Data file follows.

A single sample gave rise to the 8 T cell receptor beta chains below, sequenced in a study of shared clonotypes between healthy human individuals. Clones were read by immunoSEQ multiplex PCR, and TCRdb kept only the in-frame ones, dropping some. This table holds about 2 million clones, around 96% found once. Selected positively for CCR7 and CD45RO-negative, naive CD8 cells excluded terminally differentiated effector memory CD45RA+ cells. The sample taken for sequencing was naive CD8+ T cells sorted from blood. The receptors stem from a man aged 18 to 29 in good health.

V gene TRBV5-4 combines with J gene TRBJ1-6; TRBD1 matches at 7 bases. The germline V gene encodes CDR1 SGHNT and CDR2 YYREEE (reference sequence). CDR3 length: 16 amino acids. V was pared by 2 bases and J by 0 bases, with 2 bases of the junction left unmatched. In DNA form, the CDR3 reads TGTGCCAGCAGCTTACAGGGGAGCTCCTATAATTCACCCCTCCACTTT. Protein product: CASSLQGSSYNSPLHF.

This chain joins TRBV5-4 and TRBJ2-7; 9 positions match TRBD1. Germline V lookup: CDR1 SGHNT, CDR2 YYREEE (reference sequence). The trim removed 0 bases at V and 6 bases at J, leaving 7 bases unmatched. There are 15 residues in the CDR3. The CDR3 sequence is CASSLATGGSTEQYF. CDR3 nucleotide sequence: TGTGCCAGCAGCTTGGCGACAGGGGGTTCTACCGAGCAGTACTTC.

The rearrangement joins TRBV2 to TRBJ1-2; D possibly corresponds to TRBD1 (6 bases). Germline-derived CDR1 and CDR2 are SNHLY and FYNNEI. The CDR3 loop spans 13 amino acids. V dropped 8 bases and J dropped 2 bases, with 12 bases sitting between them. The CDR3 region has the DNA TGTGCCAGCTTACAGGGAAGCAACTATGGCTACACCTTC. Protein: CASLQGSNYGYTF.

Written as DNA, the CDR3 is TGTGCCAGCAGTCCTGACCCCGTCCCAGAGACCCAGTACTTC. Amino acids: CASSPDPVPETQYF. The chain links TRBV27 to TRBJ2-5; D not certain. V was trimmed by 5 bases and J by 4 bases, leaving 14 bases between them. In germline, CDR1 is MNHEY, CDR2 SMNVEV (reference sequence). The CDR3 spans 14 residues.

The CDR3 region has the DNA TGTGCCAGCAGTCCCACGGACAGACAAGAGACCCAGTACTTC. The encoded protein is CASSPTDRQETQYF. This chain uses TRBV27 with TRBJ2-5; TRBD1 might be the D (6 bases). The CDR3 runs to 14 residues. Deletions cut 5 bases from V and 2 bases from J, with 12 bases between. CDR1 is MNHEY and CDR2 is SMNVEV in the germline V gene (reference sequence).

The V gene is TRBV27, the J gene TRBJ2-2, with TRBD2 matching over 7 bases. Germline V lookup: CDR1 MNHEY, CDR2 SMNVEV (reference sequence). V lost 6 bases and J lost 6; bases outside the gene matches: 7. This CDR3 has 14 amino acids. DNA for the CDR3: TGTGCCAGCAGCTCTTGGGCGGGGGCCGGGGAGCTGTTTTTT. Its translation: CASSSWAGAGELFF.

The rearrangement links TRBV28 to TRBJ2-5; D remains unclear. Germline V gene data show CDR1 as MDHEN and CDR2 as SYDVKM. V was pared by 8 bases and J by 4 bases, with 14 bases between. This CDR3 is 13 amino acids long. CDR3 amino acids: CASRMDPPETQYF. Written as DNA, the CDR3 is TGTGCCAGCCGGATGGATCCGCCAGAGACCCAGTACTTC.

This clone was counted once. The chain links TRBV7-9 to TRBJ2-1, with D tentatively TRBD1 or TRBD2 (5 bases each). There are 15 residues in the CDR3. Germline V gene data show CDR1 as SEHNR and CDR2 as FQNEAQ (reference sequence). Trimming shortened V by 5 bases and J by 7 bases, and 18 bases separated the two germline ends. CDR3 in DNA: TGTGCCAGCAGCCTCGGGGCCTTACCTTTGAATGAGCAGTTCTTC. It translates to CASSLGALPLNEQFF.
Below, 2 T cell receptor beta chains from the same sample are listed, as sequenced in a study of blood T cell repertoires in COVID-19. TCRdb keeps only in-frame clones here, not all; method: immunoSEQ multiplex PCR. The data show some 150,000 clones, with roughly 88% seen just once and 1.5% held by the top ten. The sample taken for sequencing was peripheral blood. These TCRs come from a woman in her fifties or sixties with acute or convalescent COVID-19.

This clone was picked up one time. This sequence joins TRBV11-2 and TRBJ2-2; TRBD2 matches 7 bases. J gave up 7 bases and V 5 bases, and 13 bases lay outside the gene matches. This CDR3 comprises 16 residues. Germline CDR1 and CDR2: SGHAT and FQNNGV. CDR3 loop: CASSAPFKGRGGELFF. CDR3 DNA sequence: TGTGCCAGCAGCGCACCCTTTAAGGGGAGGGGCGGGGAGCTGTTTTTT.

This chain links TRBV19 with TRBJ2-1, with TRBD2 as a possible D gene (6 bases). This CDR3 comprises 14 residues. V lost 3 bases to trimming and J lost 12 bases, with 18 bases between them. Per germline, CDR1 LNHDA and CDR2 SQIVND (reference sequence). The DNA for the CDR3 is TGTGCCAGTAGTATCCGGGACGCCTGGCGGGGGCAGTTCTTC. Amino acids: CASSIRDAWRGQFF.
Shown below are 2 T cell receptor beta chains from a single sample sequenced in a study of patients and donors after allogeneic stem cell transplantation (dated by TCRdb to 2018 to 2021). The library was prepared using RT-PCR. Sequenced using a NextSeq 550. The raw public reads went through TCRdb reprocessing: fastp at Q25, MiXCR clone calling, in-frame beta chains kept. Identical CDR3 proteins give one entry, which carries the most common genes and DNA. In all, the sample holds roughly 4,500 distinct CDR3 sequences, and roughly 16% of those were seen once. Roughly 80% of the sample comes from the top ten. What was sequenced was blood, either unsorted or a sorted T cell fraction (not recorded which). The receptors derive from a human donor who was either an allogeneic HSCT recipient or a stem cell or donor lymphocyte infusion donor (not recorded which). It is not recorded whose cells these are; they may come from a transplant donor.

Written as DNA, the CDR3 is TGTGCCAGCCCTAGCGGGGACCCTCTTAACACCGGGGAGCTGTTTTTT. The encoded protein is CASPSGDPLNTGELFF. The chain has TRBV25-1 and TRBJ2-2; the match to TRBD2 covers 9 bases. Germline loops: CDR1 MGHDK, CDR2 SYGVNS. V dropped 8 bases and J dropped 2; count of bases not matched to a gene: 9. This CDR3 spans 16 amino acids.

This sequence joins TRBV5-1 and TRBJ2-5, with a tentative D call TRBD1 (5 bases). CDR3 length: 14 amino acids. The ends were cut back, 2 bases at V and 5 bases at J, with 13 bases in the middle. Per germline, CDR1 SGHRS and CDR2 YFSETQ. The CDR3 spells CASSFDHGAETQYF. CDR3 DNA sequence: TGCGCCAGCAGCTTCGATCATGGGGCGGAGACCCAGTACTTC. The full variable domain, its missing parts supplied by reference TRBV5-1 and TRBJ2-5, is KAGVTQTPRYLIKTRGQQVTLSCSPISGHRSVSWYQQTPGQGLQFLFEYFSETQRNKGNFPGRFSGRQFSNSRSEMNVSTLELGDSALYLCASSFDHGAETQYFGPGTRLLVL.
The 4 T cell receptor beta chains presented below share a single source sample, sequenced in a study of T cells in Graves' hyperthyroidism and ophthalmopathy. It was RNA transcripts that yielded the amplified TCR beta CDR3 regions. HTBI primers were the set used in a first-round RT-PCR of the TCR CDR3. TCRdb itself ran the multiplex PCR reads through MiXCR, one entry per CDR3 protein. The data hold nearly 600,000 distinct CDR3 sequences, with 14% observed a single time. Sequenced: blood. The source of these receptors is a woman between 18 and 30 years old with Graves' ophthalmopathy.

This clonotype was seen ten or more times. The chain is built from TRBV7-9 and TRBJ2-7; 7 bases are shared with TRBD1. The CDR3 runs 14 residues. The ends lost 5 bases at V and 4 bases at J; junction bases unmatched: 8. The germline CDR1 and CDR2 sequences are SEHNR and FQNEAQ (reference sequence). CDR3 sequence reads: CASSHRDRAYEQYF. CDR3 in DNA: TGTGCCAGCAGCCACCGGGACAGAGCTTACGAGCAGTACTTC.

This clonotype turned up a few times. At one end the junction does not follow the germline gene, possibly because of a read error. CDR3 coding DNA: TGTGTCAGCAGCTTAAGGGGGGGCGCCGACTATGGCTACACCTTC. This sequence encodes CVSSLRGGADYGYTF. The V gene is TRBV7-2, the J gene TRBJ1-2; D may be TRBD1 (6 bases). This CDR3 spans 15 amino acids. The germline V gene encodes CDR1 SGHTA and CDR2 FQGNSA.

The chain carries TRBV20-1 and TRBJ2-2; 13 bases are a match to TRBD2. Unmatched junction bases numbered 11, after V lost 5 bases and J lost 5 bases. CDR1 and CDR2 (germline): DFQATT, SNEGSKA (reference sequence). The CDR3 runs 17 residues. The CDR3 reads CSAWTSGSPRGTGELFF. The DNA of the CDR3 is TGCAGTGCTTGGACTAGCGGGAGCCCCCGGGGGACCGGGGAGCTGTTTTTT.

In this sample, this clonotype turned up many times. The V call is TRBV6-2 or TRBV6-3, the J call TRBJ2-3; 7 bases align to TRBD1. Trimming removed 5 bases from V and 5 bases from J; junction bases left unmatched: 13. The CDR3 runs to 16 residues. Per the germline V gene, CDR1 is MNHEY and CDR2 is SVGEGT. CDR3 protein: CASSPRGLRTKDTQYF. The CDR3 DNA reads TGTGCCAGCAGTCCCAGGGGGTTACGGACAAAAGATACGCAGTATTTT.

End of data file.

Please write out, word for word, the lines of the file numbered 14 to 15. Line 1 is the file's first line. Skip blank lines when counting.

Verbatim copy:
Written as DNA, the CDR3 is TGTGCCAGCCCTAGCGGGGACCCTCTTAACACCGGGGAGCTGTTTTTT. The encoded protein is CASPSGDPLNTGELFF. The chain has TRBV25-1 and TRBJ2-2; the match to TRBD2 covers 9 bases. Germline loops: CDR1 MGHDK, CDR2 SYGVNS. V dropped 8 bases and J dropped 2; count of bases not matched to a gene: 9. This CDR3 spans 16 amino acids.

This sequence joins TRBV5-1 and TRBJ2-5, with a tentative D call TRBD1 (5 bases). CDR3 length: 14 amino acids. The ends were cut back, 2 bases at V and 5 bases at J, with 13 bases in the middle. Per germline, CDR1 SGHRS and CDR2 YFSETQ. The CDR3 spells CASSFDHGAETQYF. CDR3 DNA sequence: TGCGCCAGCAGCTTCGATCATGGGGCGGAGACCCAGTACTTC. The full variable domain, its missing parts supplied by reference TRBV5-1 and TRBJ2-5, is KAGVTQTPRYLIKTRGQQVTLSCSPISGHRSVSWYQQTPGQGLQFLFEYFSETQRNKGNFPGRFSGRQFSNSRSEMNVSTLELGDSALYLCASSFDHGAETQYFGPGTRLLVL.